We have written a Manifesto (see The Future of Finance, LSE Report 2010) for giant funds, such as pension funds and sovereign wealth funds. The Manifesto is our version of a code of best practice for long-term investors. It goes further than Kay’s proposed statements of best practice for asset managers and asset holders. As is made clear in the G30’s recent publication, “Long-Term Finance and Economic Growth”, this is an international issue. Its number one proposal is that regulators at all levels should “promote long-term horizons in the governance and portfolio management of public pension funds and sovereign wealth funds”.

The main aim of the Manifesto is to show funds how to reduce momentum trading and increase the focus on fundamental investing. If implemented, this would raise the medium- and long-run returns of individual funds irrespective of what other funds do. If large numbers of funds followed suit, markets would become more efficient and less exploitative. The key points of the Manifesto are:

1. Concentrate on investing based on the future cash flows of the assets and their ability to meet the cash obligations dictated by the liabilities.

2. Base all risk metrics for the assets on underlying cash flows, not current market prices.

3. Choose a cash flow-based benchmark tailored to the currency base of the investor, such as real global GDP growth plus local inflation.

4. Avoid investment strategies based implicitly or explicitly on momentum ie bets on price trends, or where buying/selling is prompted by automatic reactions to price movements.

5. Cap annual turnover of the portfolio at an indicative 30%. Managers would have to explain and justify excess turnover and the capping would force managers to focus on long-run value.

6. Design contracts with agents to minimise moral hazard, eg avoiding performance fees other than over the long-term.

We strongly advocate establishing a code of best practice for long-term investors along these lines. This could be backed up with the withdrawal of existing tax concessions for institutions that breach key provisions, such as the 30% limit on portfolio turnover. The authority to withdraw tax exemption if funds are deemed to be trading rather than investing has lain dormant and little used in the UK tax statutes for the past 30 years.

Because of their pro-cyclicality we also discourage the imposition of annual snapshot mark-to-market valuations for long-term funds. The regulation of both pension funds and insurers has moved in the direction of extending the requirement for, and frequency of, mark-to-market valuations. This is a retrograde step that trumps attempts by funds to adopt a long-term strategy. This legislation comes in response to volatile and treacherous markets yet will have the effect of making matters worse, not better.

As funds begin to adopt the new practices, a new comparator universe of long-termist funds would be created. This would ease the concerns of those who fear short-term underperformance in the event of a new momentum-fuelled bubble. The other side of the coin is that members of pension schemes would be able to challenge trustees who fail to comply with the new code and suffer underperformance as a result.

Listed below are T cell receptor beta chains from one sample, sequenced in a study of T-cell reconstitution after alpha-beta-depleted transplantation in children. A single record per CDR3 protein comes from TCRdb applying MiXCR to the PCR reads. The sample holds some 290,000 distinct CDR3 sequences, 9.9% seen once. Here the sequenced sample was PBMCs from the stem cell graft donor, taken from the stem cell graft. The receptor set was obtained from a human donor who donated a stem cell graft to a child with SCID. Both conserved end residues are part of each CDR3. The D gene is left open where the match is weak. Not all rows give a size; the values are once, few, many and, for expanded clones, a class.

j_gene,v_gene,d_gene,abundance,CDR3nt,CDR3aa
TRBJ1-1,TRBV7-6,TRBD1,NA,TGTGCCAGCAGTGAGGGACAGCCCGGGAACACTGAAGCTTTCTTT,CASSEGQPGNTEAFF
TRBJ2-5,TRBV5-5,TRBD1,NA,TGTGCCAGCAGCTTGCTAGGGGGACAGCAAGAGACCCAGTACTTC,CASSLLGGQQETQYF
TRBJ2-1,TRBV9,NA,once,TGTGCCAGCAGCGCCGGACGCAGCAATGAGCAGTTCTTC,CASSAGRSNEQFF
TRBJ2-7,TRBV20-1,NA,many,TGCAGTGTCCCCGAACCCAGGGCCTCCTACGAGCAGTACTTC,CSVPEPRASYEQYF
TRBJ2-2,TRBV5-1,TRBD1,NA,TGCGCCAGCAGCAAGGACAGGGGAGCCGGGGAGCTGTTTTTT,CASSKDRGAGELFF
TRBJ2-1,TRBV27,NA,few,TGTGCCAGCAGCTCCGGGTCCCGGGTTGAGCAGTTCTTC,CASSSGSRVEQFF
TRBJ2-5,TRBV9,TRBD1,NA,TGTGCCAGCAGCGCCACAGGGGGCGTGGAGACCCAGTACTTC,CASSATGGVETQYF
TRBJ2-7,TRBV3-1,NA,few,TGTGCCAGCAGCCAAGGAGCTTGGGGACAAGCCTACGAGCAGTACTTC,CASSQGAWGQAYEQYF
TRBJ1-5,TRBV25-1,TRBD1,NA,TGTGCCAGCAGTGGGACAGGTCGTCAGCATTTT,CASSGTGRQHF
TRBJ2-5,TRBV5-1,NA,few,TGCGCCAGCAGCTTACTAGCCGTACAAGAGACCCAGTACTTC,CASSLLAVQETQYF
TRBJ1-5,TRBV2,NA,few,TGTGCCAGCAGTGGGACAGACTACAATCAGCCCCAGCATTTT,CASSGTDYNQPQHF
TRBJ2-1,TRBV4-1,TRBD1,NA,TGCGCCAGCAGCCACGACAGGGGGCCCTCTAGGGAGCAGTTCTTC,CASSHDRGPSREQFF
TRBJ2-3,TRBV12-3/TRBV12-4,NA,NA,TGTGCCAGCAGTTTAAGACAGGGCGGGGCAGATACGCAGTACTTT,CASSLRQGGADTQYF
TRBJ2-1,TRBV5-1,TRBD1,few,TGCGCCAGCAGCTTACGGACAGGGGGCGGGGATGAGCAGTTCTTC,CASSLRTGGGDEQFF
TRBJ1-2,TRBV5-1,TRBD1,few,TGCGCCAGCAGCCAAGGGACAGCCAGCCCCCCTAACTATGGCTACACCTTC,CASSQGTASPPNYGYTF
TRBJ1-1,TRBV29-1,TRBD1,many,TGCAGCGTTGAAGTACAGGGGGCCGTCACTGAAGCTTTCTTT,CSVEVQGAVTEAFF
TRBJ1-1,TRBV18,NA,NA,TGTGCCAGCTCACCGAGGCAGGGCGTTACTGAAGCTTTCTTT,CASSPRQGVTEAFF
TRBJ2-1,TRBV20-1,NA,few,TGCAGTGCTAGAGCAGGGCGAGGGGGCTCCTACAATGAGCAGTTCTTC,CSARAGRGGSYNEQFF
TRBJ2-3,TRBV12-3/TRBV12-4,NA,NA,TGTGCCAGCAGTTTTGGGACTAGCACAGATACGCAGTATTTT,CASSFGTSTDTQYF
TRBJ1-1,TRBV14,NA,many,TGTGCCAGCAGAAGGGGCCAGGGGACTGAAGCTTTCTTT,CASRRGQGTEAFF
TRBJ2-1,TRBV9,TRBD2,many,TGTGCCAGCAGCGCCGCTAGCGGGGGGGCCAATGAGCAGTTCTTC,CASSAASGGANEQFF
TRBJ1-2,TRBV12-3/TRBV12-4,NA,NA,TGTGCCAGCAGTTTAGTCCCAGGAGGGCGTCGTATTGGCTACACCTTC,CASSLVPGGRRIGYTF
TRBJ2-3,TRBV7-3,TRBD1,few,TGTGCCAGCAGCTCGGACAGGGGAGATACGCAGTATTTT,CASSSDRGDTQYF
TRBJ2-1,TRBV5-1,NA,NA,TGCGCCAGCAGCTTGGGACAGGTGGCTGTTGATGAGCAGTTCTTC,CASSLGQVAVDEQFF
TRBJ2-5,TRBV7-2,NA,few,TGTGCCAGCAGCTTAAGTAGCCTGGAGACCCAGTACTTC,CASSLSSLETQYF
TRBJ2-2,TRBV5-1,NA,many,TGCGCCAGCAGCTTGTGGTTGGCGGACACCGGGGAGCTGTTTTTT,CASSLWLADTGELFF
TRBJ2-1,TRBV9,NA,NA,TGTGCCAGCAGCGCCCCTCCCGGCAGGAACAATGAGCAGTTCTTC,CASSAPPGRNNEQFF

Curbing short-termism would also be a big help in shrinking agency costs. Short-termism and volatility have contributed greatly to agents’ ability to capture rents through moral hazard (heads the agents wins his fees, tails the client loses). More stable markets would make the finance sector less bloated and prone to crisis.

Action along the lines set out above would address several of the problems diagnosed by Kay for the asset owners’ end of the chain. International opinion is also moving in this direction—see the G30 report published this month (as mentioned above).

In the UK, it is clear from the Government’s response to Kay that it not only shares his diagnosis but is keen to see a fundamental change in investment practice. This includes essential regulatory reforms to favour investing over trading. The response also rightly indicates that a new financial framework is needed, since it can no longer be assumed that markets will achieve efficient outcomes. Hence the call for reviews of both metrics and risk management models.

We also welcome the Government¹s defence of the role of equity markets, in paragraphs 2.24 and 2.15 of its response to the Kay Review. Kay¹s dismissal of the value of equity markets as a source of funding may be a correct observation of the current facts, but equity markets are and should be the lifeblood of capitalism. They are failing because of the short-termism of all the players in the market, including corporations, and the rent capture by agents. The current policies of regulators are exacerbating the problem because, like the rest of us, they remain in thrall to the defunct theory of efficient markets, which assumes that market prices represent “fair value” in the sense of rational expectations of future cash flows.